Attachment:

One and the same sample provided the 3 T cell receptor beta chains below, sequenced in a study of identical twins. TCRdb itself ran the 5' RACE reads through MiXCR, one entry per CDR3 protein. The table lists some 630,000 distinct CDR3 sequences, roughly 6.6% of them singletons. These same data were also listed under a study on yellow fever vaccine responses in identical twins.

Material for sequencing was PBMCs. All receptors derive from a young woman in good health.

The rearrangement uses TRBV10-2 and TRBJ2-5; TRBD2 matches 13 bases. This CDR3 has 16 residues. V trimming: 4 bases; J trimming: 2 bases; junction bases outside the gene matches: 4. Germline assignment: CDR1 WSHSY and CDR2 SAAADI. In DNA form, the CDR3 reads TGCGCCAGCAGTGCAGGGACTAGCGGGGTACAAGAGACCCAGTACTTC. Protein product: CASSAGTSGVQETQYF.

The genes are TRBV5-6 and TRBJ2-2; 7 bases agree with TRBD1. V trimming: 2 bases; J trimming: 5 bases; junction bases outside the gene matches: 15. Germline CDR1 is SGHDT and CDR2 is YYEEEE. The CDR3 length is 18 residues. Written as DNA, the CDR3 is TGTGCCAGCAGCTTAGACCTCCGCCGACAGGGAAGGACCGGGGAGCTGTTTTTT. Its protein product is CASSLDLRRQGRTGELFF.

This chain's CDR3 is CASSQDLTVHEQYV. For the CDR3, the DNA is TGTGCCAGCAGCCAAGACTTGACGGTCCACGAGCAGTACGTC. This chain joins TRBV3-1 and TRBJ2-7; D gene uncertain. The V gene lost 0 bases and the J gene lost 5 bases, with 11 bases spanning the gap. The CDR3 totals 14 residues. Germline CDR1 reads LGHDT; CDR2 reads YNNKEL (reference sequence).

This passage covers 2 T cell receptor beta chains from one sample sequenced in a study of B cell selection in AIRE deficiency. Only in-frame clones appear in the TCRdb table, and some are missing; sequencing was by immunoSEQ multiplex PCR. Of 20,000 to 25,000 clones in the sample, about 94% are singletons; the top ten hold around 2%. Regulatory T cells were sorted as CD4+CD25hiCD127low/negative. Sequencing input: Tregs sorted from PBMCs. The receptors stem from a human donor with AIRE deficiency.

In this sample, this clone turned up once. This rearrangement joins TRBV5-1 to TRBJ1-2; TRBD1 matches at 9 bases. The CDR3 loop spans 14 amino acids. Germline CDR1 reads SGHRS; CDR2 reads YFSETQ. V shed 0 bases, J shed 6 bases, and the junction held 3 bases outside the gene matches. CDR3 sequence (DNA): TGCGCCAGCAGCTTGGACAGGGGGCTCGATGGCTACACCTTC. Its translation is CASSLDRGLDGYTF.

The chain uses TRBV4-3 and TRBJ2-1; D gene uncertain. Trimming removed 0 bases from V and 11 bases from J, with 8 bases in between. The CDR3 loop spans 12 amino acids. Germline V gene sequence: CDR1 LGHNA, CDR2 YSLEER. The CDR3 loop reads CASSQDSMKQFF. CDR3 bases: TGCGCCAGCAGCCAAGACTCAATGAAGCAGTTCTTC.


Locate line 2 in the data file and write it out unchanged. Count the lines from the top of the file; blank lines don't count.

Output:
Material for sequencing was PBMCs. All receptors derive from a young woman in good health.